Depression and anxiety are the two most common psychiatric comorbidities encountered in breast cancer patients [6, 7]. Breast cancer patient may experience depression and/or anxiety at any stage of their illness from pre-diagnosis to the terminal phase of the illness. Studies in the Western countries have shown that the prevalence of depression ranges from 1 % to 56 %, whereas the prevalence of depression from Asian studies is between 12.5 % and 31 % [8]. The difference in the prevalence rate of anxiety disorders depends greatly on the type of anxiety disorder being measured. A study by Dastan and Buzlu [9] reported that 35 % of their breast cancer patients had anxiety, while an Asian study reported a lower prevalence of 16 % [10]. According to Burgess et al. [11], it seemed that the prevalence of depression and anxiety among women with breast cancer declined from the first year of diagnosis to the fifth year after diagnosis from 48 % to 15 %. A study of depression and anxiety among Malaysian breast cancer patients found that the rate of anxiety was 31.7 % and depression was 22.0 %. Younger age, financial burden, and being single were the factors associated with anxiety or depression among the Malaysian breast cancer patients [12].

Social support is defined as any type of communication, in the forms of physical or psychological assistance, for someone to feel to have more self-control during difficult times [13]. Studies showed that the positive impact of social support does not derive from the people or institutions that form the social network. In contrast, they may be the cause of negative impact or stress for the individual. Instead, research has shown that it is the social support felt or perceived by the individual that produces the positive impact [1416]. Perceived social support is negatively correlated with psychological distress and suicidal thought in cancer patients [17]. It is also associated with better orientation to health care services and adjustment to family relationship. Cancer patients with higher level of perceived social support have a better psychosocial adjustment to the illness [18]. Among the different domains, support from family and friends are shown to be associated with less breast cancer related distress [19]. Study of the association of perceived social support with QoL or distress among breast cancer patients in Malaysia is rare or non-existent. However, there is indication of association between emotional/informational support and better quality of life among the elderly in the rural community in Malaysia [20].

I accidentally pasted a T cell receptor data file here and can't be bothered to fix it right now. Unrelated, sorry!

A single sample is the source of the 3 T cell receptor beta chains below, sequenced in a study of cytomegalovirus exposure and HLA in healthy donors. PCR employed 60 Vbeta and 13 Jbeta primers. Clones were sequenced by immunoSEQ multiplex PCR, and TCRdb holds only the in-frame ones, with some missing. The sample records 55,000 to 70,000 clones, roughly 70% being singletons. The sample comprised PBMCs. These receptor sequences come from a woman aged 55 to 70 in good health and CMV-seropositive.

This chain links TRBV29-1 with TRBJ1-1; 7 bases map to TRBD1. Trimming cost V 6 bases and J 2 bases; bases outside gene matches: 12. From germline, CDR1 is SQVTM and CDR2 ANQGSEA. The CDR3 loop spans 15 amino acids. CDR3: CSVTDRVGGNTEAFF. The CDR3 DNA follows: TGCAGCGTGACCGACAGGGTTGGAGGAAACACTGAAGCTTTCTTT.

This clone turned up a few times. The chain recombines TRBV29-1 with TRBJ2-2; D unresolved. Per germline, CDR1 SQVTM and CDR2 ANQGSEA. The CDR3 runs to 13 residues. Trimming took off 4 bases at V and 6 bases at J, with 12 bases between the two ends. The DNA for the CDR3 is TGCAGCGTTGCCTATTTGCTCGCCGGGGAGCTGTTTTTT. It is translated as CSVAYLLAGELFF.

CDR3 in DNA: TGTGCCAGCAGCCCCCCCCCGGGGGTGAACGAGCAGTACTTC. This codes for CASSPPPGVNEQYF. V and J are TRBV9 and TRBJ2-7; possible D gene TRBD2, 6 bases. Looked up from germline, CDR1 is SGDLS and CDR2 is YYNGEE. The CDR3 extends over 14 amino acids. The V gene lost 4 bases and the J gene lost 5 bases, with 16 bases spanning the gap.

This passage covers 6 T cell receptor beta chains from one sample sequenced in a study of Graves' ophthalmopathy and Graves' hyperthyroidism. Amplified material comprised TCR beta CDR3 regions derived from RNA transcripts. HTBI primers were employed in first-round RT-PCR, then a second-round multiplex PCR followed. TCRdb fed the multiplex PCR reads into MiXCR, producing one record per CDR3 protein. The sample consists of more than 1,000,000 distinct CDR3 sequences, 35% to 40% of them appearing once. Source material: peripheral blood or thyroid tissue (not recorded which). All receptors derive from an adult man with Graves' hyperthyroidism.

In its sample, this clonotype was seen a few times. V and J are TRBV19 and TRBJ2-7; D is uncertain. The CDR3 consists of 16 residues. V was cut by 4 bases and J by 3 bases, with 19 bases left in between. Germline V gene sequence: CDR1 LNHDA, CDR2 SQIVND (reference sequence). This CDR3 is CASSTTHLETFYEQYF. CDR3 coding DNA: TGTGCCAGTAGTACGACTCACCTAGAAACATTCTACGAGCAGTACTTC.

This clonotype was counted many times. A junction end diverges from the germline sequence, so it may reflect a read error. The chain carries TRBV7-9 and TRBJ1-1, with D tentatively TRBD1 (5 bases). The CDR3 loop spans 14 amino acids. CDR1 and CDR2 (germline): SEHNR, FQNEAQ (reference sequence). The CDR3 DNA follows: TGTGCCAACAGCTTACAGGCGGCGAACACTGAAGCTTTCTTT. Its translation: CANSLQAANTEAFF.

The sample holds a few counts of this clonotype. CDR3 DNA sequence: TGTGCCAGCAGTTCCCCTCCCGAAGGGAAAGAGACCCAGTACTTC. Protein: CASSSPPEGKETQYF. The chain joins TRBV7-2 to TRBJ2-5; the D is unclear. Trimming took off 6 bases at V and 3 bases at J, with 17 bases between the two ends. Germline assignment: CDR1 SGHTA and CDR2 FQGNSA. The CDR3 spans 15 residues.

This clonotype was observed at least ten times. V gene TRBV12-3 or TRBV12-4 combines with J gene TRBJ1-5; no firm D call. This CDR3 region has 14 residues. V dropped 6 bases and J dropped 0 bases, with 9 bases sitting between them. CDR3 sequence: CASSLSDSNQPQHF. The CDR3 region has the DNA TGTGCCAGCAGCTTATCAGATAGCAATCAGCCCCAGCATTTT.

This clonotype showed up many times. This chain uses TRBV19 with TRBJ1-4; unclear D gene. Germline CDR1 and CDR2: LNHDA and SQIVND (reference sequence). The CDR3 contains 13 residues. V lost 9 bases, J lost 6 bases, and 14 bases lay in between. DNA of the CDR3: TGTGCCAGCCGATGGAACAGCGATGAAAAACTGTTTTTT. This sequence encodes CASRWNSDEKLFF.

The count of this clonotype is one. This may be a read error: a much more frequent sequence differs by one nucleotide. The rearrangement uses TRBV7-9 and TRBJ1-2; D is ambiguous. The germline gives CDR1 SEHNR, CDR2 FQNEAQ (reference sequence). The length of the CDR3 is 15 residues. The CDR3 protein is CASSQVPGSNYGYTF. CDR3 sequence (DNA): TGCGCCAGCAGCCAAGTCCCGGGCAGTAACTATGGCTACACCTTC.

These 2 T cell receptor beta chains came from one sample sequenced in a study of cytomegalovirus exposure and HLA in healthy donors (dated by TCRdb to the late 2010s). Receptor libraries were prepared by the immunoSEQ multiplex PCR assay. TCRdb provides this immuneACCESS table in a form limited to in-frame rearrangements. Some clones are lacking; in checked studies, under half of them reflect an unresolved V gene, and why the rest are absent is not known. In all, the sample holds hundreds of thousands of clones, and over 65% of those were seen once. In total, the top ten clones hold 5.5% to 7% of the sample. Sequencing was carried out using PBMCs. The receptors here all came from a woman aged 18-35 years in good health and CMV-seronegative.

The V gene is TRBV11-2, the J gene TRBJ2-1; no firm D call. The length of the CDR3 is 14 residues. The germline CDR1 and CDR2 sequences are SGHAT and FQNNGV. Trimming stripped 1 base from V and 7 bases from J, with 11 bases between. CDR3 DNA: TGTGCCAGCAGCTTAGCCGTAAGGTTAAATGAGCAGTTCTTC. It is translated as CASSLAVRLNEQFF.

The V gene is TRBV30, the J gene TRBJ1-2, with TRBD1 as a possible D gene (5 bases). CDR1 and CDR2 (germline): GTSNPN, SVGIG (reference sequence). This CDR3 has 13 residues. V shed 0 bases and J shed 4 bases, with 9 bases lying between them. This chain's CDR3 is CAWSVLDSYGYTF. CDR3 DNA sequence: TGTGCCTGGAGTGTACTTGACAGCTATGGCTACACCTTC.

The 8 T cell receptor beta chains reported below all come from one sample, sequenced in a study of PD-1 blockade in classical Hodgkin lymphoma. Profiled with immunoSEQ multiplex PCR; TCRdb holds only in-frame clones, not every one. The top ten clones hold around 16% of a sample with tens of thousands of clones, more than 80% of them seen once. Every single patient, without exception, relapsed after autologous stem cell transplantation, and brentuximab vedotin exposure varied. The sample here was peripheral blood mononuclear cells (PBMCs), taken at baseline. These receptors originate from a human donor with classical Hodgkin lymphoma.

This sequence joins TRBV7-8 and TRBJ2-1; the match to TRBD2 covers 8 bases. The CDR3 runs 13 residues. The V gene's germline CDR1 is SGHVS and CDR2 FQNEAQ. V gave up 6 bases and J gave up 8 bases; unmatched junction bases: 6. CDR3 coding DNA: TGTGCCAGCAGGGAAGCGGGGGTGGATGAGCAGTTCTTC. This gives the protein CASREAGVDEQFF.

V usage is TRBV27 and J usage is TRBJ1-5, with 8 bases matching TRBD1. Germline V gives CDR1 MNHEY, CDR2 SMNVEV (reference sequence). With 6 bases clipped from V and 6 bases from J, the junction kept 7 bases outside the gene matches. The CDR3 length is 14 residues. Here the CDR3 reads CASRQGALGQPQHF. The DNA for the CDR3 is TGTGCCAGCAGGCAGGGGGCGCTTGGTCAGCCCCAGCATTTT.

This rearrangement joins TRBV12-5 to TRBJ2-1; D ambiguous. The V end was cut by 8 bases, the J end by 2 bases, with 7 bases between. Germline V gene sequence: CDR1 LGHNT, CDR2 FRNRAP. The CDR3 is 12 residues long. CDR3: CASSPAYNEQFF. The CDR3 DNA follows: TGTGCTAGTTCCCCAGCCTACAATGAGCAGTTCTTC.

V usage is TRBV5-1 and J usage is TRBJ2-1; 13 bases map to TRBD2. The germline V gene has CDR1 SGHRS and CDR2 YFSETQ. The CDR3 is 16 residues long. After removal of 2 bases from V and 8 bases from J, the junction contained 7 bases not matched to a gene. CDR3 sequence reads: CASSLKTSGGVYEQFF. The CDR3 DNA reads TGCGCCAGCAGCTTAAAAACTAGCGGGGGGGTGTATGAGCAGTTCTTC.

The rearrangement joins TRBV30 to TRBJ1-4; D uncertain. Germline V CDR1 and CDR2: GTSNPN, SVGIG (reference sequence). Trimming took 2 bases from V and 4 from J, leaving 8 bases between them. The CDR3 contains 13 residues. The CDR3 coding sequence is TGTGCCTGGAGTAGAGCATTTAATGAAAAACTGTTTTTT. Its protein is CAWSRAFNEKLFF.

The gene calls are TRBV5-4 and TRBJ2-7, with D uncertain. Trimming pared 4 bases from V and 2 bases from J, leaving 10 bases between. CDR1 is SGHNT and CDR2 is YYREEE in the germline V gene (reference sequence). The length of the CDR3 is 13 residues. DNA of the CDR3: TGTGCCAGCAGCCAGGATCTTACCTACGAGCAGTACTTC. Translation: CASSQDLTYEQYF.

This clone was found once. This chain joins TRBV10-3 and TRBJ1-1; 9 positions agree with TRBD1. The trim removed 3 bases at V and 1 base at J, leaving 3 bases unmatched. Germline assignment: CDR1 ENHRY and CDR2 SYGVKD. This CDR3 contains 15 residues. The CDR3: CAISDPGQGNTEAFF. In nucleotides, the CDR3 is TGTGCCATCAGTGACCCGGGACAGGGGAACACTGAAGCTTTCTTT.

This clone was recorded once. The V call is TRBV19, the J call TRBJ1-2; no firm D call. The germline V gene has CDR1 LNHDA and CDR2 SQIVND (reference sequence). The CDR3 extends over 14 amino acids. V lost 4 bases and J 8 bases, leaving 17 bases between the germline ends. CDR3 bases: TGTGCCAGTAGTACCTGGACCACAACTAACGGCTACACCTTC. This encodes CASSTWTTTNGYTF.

Cancer patients experience a fluctuating course of anxiety throughout the diagnosis and treatment phases [21, 22]. From the time of diagnosis, the cancer patients experience different types of mental distress and adaptation to the process of cancer treatment including investigation, waiting for results, planning for surgery, chemotherapy, hormonal therapy, radiotherapy and recovery [23, 24]. Interestingly, the result of a study by Kristin et al. in post-surgery breast cancer patients showed that QoL improved over the first 6 months. Anxiety remained unchanged after one year but was influenced by cancer diagnosis and treatment [25].

Little is known about the course of depression and anxiety in women with breast cancer in Malaysia. There is also no prospective study examining the changes in QoL of breast cancer patients and its relationship with depression, anxiety and perceived social support in Malaysia. In the current study, we aim to study the changes in QoL, depression and anxiety among Malaysian breast cancer patients from the time of diagnosis till one year of follow up visit. We also examined the association between the changes in QoL with depression, anxiety, and perceived social support in the subjects. .